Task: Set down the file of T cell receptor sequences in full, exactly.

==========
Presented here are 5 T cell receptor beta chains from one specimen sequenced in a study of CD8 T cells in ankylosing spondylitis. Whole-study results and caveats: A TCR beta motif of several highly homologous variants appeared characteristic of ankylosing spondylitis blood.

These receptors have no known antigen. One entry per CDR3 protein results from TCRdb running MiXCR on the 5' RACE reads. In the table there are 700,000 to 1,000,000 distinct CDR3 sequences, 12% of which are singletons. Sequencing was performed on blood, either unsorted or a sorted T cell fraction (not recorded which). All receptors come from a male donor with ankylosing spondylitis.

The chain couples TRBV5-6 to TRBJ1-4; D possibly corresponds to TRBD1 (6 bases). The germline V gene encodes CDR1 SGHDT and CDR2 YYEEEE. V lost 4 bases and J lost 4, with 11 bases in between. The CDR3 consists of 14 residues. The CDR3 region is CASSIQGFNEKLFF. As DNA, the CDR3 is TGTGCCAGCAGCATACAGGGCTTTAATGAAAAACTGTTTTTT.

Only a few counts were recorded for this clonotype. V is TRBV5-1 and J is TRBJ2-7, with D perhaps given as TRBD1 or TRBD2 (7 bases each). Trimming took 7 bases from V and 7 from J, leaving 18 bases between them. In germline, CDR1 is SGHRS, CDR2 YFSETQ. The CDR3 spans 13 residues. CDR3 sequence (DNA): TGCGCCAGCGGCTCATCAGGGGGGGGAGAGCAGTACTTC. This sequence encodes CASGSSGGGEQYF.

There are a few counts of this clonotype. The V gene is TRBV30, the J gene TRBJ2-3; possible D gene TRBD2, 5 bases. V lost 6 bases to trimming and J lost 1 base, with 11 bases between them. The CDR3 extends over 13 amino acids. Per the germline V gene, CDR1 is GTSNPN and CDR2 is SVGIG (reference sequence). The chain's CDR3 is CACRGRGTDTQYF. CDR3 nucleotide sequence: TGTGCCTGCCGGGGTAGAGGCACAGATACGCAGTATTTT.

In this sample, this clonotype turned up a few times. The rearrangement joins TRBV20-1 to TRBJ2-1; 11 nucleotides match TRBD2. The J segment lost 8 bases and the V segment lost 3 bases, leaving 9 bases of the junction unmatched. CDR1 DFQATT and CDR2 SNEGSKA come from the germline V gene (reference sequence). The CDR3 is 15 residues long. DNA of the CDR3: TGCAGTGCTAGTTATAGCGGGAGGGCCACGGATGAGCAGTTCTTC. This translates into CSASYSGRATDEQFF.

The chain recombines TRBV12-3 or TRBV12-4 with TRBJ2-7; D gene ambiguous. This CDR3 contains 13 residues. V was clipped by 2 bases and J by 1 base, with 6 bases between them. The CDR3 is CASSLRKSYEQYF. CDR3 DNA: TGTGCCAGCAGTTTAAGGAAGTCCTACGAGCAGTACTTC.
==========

Presented here are 5 T cell receptor beta chains from one specimen sequenced in a study of CD8 T cells in ankylosing spondylitis. Whole-study results and caveats: A TCR beta motif of several highly homologous variants appeared characteristic of ankylosing spondylitis blood.

These receptors have no known antigen. One entry per CDR3 protein results from TCRdb running MiXCR on the 5' RACE reads. In the table there are 700,000 to 1,000,000 distinct CDR3 sequences, 12% of which are singletons. Sequencing was performed on blood, either unsorted or a sorted T cell fraction (not recorded which). All receptors come from a male donor with ankylosing spondylitis.

The chain couples TRBV5-6 to TRBJ1-4; D possibly corresponds to TRBD1 (6 bases). The germline V gene encodes CDR1 SGHDT and CDR2 YYEEEE. V lost 4 bases and J lost 4, with 11 bases in between. The CDR3 consists of 14 residues. The CDR3 region is CASSIQGFNEKLFF. As DNA, the CDR3 is TGTGCCAGCAGCATACAGGGCTTTAATGAAAAACTGTTTTTT.

Only a few counts were recorded for this clonotype. V is TRBV5-1 and J is TRBJ2-7, with D perhaps given as TRBD1 or TRBD2 (7 bases each). Trimming took 7 bases from V and 7 from J, leaving 18 bases between them. In germline, CDR1 is SGHRS, CDR2 YFSETQ. The CDR3 spans 13 residues. CDR3 sequence (DNA): TGCGCCAGCGGCTCATCAGGGGGGGGAGAGCAGTACTTC. This sequence encodes CASGSSGGGEQYF.

There are a few counts of this clonotype. The V gene is TRBV30, the J gene TRBJ2-3; possible D gene TRBD2, 5 bases. V lost 6 bases to trimming and J lost 1 base, with 11 bases between them. The CDR3 extends over 13 amino acids. Per the germline V gene, CDR1 is GTSNPN and CDR2 is SVGIG (reference sequence). The chain's CDR3 is CACRGRGTDTQYF. CDR3 nucleotide sequence: TGTGCCTGCCGGGGTAGAGGCACAGATACGCAGTATTTT.

In this sample, this clonotype turned up a few times. The rearrangement joins TRBV20-1 to TRBJ2-1; 11 nucleotides match TRBD2. The J segment lost 8 bases and the V segment lost 3 bases, leaving 9 bases of the junction unmatched. CDR1 DFQATT and CDR2 SNEGSKA come from the germline V gene (reference sequence). The CDR3 is 15 residues long. DNA of the CDR3: TGCAGTGCTAGTTATAGCGGGAGGGCCACGGATGAGCAGTTCTTC. This translates into CSASYSGRATDEQFF.

The chain recombines TRBV12-3 or TRBV12-4 with TRBJ2-7; D gene ambiguous. This CDR3 contains 13 residues. V was clipped by 2 bases and J by 1 base, with 6 bases between them. The CDR3 is CASSLRKSYEQYF. CDR3 DNA: TGTGCCAGCAGTTTAAGGAAGTCCTACGAGCAGTACTTC.